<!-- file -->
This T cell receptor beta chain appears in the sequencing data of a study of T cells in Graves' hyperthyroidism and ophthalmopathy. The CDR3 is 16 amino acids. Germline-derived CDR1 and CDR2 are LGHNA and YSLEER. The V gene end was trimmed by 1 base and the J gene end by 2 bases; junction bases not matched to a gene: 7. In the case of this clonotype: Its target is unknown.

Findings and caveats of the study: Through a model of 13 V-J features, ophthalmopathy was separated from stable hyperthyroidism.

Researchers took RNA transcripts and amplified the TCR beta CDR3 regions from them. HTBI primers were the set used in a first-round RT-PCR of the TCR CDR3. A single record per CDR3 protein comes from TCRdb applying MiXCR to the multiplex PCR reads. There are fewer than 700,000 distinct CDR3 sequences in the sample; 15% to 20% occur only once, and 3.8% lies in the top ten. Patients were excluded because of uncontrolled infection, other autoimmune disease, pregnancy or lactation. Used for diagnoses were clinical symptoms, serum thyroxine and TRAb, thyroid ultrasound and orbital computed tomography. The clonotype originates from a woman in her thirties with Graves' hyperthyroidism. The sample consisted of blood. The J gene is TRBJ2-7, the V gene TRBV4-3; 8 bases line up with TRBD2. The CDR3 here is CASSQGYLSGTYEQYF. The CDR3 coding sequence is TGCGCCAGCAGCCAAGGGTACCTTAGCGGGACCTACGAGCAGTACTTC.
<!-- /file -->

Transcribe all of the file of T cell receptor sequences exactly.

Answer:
This T cell receptor beta chain appears in the sequencing data of a study of T cells in Graves' hyperthyroidism and ophthalmopathy. The CDR3 is 16 amino acids. Germline-derived CDR1 and CDR2 are LGHNA and YSLEER. The V gene end was trimmed by 1 base and the J gene end by 2 bases; junction bases not matched to a gene: 7. In the case of this clonotype: Its target is unknown.

Findings and caveats of the study: Through a model of 13 V-J features, ophthalmopathy was separated from stable hyperthyroidism.

Researchers took RNA transcripts and amplified the TCR beta CDR3 regions from them. HTBI primers were the set used in a first-round RT-PCR of the TCR CDR3. A single record per CDR3 protein comes from TCRdb applying MiXCR to the multiplex PCR reads. There are fewer than 700,000 distinct CDR3 sequences in the sample; 15% to 20% occur only once, and 3.8% lies in the top ten. Patients were excluded because of uncontrolled infection, other autoimmune disease, pregnancy or lactation. Used for diagnoses were clinical symptoms, serum thyroxine and TRAb, thyroid ultrasound and orbital computed tomography. The clonotype originates from a woman in her thirties with Graves' hyperthyroidism. The sample consisted of blood. The J gene is TRBJ2-7, the V gene TRBV4-3; 8 bases line up with TRBD2. The CDR3 here is CASSQGYLSGTYEQYF. The CDR3 coding sequence is TGCGCCAGCAGCCAAGGGTACCTTAGCGGGACCTACGAGCAGTACTTC.